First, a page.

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OVERVIEW OF THE CELLULAR BASIS OF LIFE

THE CELL THEORY

CELL TYPES
There are three classes of functional biological units: virus, prokaryotic cells and eukaryotic cells.

CELL COMPARTMENTS

.
PLASMA MEMBRANE

FUNCTIONS OF THE PLASMA MEMBRANE
1.Transport: A protein that spans the membrane may provide a hydrophilic channel across the membrane that is selective for a particular solute. Some transport proteins hydrolyze ATP as an energy source to actively pump substances across the membrane. The hydrophilic substances avoid contact with the lipid bilayer by passing through transport proteins.
            a.  Each transport protein is specific for the substances it moves.
            b. For example: glucose carried in blood to the human liver enters liver cells rapidly through specific transport proteins in the plasma membrane.
2. Enzymatic Activity: A protein built into the membrane may be an enzyme with its active site exposed to substance in the adjacent solution. In some case, several enzymes in a membrane are ordered as a team that carries out sequential steps of a metabolic pathway.
3. Signal Transduction: A membrane protein may have a binding site with a specific shape that fits the shape of a chemical messenger such as a hormone. The external messenger (signal) may cause a conformational change in the protein that relays the message to the inside of the cell.
4. Linkers: (attachment to the cytoskeleton and extracellular matrix (ECM)). Microfilaments or other elements of the cytoskeleton may be bonded to membrane protein, a function that helps maintain cell shape and fixes the location of certain membrane proteins. Proteins that adhere to the ECM can coordinate extracellular and intracellular changes.
5. Intercellular joining: Membrane proteins of adjacent cells may be hooked together in various kinds of junctions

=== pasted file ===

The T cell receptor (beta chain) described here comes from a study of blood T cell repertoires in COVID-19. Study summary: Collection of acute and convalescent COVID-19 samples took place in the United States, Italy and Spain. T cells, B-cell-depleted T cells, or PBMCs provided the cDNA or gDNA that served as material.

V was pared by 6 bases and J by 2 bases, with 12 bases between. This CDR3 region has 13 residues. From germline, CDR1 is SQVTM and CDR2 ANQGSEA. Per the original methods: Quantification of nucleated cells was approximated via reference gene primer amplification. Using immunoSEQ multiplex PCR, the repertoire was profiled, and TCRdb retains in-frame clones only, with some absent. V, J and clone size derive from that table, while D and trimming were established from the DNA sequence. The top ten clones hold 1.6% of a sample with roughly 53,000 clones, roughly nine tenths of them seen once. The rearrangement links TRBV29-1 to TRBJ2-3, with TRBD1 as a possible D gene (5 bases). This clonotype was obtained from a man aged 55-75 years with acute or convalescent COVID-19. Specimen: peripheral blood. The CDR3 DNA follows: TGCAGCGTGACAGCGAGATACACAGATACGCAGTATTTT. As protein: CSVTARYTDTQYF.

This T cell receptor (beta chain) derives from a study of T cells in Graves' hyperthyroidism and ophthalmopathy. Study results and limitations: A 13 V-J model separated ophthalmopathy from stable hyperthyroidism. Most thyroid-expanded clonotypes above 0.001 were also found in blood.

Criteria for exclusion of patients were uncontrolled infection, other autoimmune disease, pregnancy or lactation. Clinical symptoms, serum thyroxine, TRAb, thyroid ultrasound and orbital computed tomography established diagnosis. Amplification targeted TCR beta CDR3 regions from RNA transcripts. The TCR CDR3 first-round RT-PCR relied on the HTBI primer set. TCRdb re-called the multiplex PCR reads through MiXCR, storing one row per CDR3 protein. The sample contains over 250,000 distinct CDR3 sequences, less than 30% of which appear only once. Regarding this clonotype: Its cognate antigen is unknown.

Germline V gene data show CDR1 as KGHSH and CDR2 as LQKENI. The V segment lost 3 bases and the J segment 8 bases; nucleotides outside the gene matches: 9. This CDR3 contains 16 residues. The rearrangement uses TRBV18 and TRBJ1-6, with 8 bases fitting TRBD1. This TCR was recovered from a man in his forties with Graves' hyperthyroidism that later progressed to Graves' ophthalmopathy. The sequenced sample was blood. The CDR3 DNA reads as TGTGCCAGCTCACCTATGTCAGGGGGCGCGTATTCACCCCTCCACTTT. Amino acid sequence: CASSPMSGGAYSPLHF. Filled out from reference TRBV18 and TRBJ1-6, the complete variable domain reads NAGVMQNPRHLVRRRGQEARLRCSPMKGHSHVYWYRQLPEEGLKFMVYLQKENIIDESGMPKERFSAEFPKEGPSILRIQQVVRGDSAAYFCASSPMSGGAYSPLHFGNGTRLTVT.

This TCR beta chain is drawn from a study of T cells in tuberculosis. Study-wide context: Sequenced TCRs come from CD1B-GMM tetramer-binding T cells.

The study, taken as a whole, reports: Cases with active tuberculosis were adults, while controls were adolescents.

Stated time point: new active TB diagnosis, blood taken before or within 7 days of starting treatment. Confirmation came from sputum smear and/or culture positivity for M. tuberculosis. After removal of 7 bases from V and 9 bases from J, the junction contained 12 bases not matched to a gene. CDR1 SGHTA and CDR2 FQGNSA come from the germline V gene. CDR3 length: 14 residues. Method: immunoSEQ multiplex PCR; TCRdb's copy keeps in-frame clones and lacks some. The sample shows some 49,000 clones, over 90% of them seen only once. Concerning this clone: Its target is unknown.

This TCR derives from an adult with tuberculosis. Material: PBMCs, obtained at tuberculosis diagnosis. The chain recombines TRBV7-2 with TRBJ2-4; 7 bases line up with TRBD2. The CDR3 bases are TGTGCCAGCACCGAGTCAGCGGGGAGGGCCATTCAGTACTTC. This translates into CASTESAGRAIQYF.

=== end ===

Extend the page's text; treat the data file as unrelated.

6. Cell-cell recognition; some glycoprotein (proteins with short chains of sugars) serve as identification tags that are specifically recognized by other cells.

 

PERMEABILITY OF THE MEMBRANE

1. A steady traffic of small molecules and ions move across the plasma membrane in both directions.

            2. The hydrophobic core of the membrane impedes the transport of ions and polar molecules, which are hydrophilic

            3. The selective permeability of a membrane depends on both the discriminating barrier of the lipid bilayer and the specific transport protein built into the membrane.

MODES OF MEMBRANE TRAFFIC

1. A result of thermal motion (intrinsic kinetic energy) is diffusion. Diffusion: The tendency for molecules of any substance to spread out into the available space.

2. The diffusion of a substance across a biological membrane is called passive transport, because the cell does not have to expand energy to make it happen
3. Osmosis: Diffusion of water across a selectively permeable membrane.
a. It’s a special case of passive transport.
                        b. Osmoregulation: the control of water balance
A variety of molecules can be dissolved in water, therefore water is an important molecule for all living organism. It is considered to be the universal solvent.
Solvent: the substance that does not dissolve in a solution
Solute; the substance that dissolves in a solution
Hypertonic: The solution with higher concentration of solutes
                        Hyper = more (solute concentration)
Hypotonic: The solution with lower concentration of solutes
                        Hypo = less (solute concentration)
Isotonic: Solution of equal solute concentration
                        Iso = same
(These are relative terms that are meaningful only in comparative sense)